Kappos urges patent offices to find common ground
USPTO Director David Kappos today called for a renewed focus on international harmonisation of patent systems
Speaking at the Managing IP International Patent Forum in London, Kappos said: "I am thrilled that we're opening up more opportunities to work together with more countries, since ultimately the roadmap to harmonisation will be constructed by engaging offices across all continents."
He acknowledged that harmonisation discussions have previously come to a standstill but stressed that "there is immense value in resolving our differences".
The USPTO director said that patents are the premier global currency for creating value for innovators, but that the currency risked being devalued as patent laws are stuck in the last century - or even the 19th century.
This means patent offices are wasting billions of dollars in repeating work, he said. "Today, by affirmatively working together, we can say no to those impediments."
This means harmonisation must no longer be deemed a dirty word, he said: "Instead, a 21st century imperative demands that we work together to promote solutions that make sense - collectively - for all of our countries."
Kappos was giving the opening keynote address at the two-day forum.
"Over the next two days I hope we can earnestly address issues about patentability standards, scope of enforcement, definitions of prior art and a host of other topics," he said.
He added that all these matters should be "robustly debated" so there is an understanding of the perspectives behind policies and their affects on efficiencies in offices.
"Discussions should also consider pre-grant prior art submissions by third parties, and what laws best promote full disclosure, early disclosure, and maximum dissemination of information," he added.
But he stressed that these efforts are not about imposing the will of any one country or group of countries.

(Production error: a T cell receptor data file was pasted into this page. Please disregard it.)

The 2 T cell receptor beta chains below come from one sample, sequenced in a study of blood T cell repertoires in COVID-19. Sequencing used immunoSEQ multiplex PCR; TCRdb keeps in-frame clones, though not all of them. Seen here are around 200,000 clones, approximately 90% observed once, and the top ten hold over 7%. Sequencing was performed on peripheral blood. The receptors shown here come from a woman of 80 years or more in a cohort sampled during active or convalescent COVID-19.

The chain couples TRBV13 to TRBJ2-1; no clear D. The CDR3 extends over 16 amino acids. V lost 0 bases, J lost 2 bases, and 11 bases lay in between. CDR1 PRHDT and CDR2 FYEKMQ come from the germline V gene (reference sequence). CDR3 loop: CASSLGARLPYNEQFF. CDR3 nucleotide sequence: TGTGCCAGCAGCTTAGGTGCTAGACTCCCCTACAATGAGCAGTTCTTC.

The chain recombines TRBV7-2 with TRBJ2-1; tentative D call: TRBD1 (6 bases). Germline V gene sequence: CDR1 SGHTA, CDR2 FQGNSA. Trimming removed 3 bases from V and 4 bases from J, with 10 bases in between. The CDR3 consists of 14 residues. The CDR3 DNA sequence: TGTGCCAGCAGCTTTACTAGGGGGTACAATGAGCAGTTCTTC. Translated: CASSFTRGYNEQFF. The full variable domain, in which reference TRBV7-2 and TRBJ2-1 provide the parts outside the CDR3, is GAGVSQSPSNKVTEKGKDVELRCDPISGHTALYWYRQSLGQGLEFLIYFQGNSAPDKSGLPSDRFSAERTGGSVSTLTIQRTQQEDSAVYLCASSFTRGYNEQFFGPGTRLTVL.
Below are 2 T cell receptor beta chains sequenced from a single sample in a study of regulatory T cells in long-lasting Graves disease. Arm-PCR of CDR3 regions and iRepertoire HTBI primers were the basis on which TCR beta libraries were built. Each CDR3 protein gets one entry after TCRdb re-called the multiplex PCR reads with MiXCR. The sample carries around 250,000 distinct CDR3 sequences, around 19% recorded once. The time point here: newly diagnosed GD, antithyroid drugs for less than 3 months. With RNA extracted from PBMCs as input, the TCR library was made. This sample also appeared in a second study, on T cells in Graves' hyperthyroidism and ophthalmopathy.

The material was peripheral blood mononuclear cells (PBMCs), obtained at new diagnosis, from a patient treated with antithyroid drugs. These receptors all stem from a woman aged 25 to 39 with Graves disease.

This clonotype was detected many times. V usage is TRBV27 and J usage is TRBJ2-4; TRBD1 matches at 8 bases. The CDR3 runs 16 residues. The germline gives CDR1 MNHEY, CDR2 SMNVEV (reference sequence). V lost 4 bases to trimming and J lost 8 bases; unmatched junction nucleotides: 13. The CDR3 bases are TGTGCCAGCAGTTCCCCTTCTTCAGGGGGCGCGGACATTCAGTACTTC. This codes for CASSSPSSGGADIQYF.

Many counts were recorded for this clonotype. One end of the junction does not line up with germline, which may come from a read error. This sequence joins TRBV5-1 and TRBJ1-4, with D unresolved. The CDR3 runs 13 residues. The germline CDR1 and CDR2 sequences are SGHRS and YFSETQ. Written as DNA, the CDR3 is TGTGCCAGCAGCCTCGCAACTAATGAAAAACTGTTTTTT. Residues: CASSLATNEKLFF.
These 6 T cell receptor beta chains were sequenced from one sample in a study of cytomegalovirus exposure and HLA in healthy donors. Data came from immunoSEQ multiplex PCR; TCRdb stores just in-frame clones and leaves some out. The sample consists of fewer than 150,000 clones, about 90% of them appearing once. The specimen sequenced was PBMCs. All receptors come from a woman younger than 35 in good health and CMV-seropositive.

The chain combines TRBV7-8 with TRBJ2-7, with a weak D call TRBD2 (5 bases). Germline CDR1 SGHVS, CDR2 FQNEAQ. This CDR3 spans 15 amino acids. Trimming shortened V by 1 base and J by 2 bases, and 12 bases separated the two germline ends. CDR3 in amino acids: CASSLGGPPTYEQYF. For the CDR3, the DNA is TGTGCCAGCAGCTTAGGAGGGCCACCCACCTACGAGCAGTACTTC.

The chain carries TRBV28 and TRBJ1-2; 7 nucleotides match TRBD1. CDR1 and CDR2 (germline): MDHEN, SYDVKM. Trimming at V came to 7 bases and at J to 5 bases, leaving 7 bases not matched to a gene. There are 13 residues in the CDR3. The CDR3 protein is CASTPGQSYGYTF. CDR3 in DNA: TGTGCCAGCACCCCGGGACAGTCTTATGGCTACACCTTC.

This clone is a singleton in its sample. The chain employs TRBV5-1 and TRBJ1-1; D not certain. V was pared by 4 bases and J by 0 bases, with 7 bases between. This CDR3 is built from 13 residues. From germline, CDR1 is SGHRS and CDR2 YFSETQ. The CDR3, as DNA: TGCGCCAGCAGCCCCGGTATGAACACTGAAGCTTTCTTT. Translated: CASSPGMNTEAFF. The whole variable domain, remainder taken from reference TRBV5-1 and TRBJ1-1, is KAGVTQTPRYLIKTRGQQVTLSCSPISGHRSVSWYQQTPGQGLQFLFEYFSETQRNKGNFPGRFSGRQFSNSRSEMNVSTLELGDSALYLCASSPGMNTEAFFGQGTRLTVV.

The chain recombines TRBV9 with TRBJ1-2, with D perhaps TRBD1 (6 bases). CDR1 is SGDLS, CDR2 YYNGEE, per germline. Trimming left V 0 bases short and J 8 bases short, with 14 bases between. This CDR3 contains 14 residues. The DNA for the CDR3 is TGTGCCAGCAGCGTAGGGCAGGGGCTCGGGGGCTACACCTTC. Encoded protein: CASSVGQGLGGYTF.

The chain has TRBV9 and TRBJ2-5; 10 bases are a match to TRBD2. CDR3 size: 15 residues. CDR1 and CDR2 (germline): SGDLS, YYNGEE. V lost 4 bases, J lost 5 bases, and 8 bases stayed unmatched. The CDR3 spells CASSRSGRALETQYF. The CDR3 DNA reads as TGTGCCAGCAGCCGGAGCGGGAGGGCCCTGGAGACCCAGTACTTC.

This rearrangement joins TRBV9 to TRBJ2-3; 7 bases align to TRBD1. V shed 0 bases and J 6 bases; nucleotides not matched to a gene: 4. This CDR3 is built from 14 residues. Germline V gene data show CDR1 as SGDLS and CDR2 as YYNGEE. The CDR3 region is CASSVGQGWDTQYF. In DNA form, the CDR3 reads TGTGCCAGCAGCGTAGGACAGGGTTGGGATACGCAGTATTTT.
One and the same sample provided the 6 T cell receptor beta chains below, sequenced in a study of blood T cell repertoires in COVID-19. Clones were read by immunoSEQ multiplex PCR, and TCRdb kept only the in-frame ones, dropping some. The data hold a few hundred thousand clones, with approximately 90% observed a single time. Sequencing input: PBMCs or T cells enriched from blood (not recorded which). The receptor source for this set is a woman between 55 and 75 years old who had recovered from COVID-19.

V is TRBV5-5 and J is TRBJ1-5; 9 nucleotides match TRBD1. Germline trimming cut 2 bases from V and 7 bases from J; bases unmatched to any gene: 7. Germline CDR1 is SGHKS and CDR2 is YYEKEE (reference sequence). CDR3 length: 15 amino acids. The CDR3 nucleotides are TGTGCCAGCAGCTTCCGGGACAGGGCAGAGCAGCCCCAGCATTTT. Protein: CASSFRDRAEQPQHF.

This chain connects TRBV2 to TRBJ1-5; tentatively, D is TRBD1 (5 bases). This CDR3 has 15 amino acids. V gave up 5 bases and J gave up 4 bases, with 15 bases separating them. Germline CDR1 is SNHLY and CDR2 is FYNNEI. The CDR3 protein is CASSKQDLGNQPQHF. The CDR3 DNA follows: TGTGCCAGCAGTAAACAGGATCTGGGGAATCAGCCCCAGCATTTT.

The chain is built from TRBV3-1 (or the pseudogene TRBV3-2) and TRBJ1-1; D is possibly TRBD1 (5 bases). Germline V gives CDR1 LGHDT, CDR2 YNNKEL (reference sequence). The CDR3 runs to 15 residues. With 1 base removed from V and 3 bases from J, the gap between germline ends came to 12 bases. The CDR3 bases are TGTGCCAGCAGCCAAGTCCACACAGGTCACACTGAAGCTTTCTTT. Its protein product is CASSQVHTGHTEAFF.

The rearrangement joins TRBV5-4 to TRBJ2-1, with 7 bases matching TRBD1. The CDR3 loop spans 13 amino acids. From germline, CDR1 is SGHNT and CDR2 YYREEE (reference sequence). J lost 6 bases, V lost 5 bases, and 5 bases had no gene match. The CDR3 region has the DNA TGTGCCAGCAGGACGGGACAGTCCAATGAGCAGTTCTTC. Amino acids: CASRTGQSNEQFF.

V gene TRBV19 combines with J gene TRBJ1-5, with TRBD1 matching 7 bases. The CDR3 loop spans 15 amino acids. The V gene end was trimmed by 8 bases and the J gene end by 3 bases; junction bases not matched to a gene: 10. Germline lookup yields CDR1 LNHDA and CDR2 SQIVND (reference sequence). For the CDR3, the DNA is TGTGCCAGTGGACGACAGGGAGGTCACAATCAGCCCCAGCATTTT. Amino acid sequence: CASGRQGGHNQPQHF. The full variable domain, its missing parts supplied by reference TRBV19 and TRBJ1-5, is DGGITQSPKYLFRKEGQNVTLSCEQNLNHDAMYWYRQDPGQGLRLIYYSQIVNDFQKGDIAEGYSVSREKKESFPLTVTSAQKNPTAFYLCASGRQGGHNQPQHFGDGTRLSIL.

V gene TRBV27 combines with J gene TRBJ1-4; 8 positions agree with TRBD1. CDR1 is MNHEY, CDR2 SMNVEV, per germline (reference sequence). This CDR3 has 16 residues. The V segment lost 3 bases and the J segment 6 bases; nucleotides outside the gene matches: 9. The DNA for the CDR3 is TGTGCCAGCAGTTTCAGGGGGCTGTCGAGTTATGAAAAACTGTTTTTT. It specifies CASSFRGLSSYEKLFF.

Instead, he said, they are about gaining a better understanding of needs and learning about different approaches that are considered worthy of the gold standard.
Effective harmonisation could lead to cuts in workflow redundancies and reductions in the workflow backlog, which would in turn generate jobs and breathe life into economies.
Kappos pointed to the growth of patent prosecution highways as evidence of effective harmonisation. The Office is expected to handle about 8,000 PPH applications this year.
He added that the US has already shown its willingness to act with patent reform legislation passing through Congress that will introduce a so-called first-inventor-to-file system among other changes.
"When (not if) enacted, this legislation will mark the most sweeping reforms to the US patent system in at least 60 years - arguably in over 150 years," he said.
The US is making these reforms "because they are global best policy and best practices - because they are the right thing to do," said Kappos, who added that the administration is working to ensure the legislation gains bipartisan support.
While in the UK, Kappos also discussed worksharing efforts between the USPTO and the UK IP Office.
The Forum continues tomorrow.